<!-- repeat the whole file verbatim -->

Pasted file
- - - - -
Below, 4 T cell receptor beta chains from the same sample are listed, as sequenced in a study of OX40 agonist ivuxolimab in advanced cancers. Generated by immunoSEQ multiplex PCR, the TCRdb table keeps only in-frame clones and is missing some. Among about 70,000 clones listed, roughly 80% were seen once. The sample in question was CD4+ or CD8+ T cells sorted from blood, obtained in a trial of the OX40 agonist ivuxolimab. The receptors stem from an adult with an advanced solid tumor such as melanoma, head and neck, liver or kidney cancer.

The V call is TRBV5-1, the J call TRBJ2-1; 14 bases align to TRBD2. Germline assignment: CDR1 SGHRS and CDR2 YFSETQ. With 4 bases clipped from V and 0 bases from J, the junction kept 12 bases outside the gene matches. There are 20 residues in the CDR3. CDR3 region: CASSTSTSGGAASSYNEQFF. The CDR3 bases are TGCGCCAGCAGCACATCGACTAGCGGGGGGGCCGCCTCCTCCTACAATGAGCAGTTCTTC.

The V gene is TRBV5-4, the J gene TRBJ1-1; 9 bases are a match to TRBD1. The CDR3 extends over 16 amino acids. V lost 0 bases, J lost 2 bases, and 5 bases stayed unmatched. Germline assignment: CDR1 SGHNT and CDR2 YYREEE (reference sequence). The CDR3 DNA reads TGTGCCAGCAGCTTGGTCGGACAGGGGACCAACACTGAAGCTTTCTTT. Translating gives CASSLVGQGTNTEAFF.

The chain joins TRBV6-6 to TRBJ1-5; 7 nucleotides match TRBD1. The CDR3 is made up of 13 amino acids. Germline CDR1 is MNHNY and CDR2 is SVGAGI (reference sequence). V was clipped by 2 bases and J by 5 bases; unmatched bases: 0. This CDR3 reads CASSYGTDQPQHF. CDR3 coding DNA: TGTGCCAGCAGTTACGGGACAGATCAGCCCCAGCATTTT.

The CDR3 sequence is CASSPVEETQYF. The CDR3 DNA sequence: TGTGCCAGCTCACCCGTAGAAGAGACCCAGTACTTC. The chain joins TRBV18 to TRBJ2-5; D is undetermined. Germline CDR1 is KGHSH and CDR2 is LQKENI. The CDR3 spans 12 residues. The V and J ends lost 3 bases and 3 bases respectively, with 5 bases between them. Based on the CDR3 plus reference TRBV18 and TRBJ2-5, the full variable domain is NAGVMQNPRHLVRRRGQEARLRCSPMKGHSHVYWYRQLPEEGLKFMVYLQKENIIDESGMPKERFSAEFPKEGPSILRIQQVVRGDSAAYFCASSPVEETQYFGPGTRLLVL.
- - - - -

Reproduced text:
Below, 4 T cell receptor beta chains from the same sample are listed, as sequenced in a study of OX40 agonist ivuxolimab in advanced cancers. Generated by immunoSEQ multiplex PCR, the TCRdb table keeps only in-frame clones and is missing some. Among about 70,000 clones listed, roughly 80% were seen once. The sample in question was CD4+ or CD8+ T cells sorted from blood, obtained in a trial of the OX40 agonist ivuxolimab. The receptors stem from an adult with an advanced solid tumor such as melanoma, head and neck, liver or kidney cancer.

The V call is TRBV5-1, the J call TRBJ2-1; 14 bases align to TRBD2. Germline assignment: CDR1 SGHRS and CDR2 YFSETQ. With 4 bases clipped from V and 0 bases from J, the junction kept 12 bases outside the gene matches. There are 20 residues in the CDR3. CDR3 region: CASSTSTSGGAASSYNEQFF. The CDR3 bases are TGCGCCAGCAGCACATCGACTAGCGGGGGGGCCGCCTCCTCCTACAATGAGCAGTTCTTC.

The V gene is TRBV5-4, the J gene TRBJ1-1; 9 bases are a match to TRBD1. The CDR3 extends over 16 amino acids. V lost 0 bases, J lost 2 bases, and 5 bases stayed unmatched. Germline assignment: CDR1 SGHNT and CDR2 YYREEE (reference sequence). The CDR3 DNA reads TGTGCCAGCAGCTTGGTCGGACAGGGGACCAACACTGAAGCTTTCTTT. Translating gives CASSLVGQGTNTEAFF.

The chain joins TRBV6-6 to TRBJ1-5; 7 nucleotides match TRBD1. The CDR3 is made up of 13 amino acids. Germline CDR1 is MNHNY and CDR2 is SVGAGI (reference sequence). V was clipped by 2 bases and J by 5 bases; unmatched bases: 0. This CDR3 reads CASSYGTDQPQHF. CDR3 coding DNA: TGTGCCAGCAGTTACGGGACAGATCAGCCCCAGCATTTT.

The CDR3 sequence is CASSPVEETQYF. The CDR3 DNA sequence: TGTGCCAGCTCACCCGTAGAAGAGACCCAGTACTTC. The chain joins TRBV18 to TRBJ2-5; D is undetermined. Germline CDR1 is KGHSH and CDR2 is LQKENI. The CDR3 spans 12 residues. The V and J ends lost 3 bases and 3 bases respectively, with 5 bases between them. Based on the CDR3 plus reference TRBV18 and TRBJ2-5, the full variable domain is NAGVMQNPRHLVRRRGQEARLRCSPMKGHSHVYWYRQLPEEGLKFMVYLQKENIIDESGMPKERFSAEFPKEGPSILRIQQVVRGDSAAYFCASSPVEETQYFGPGTRLLVL.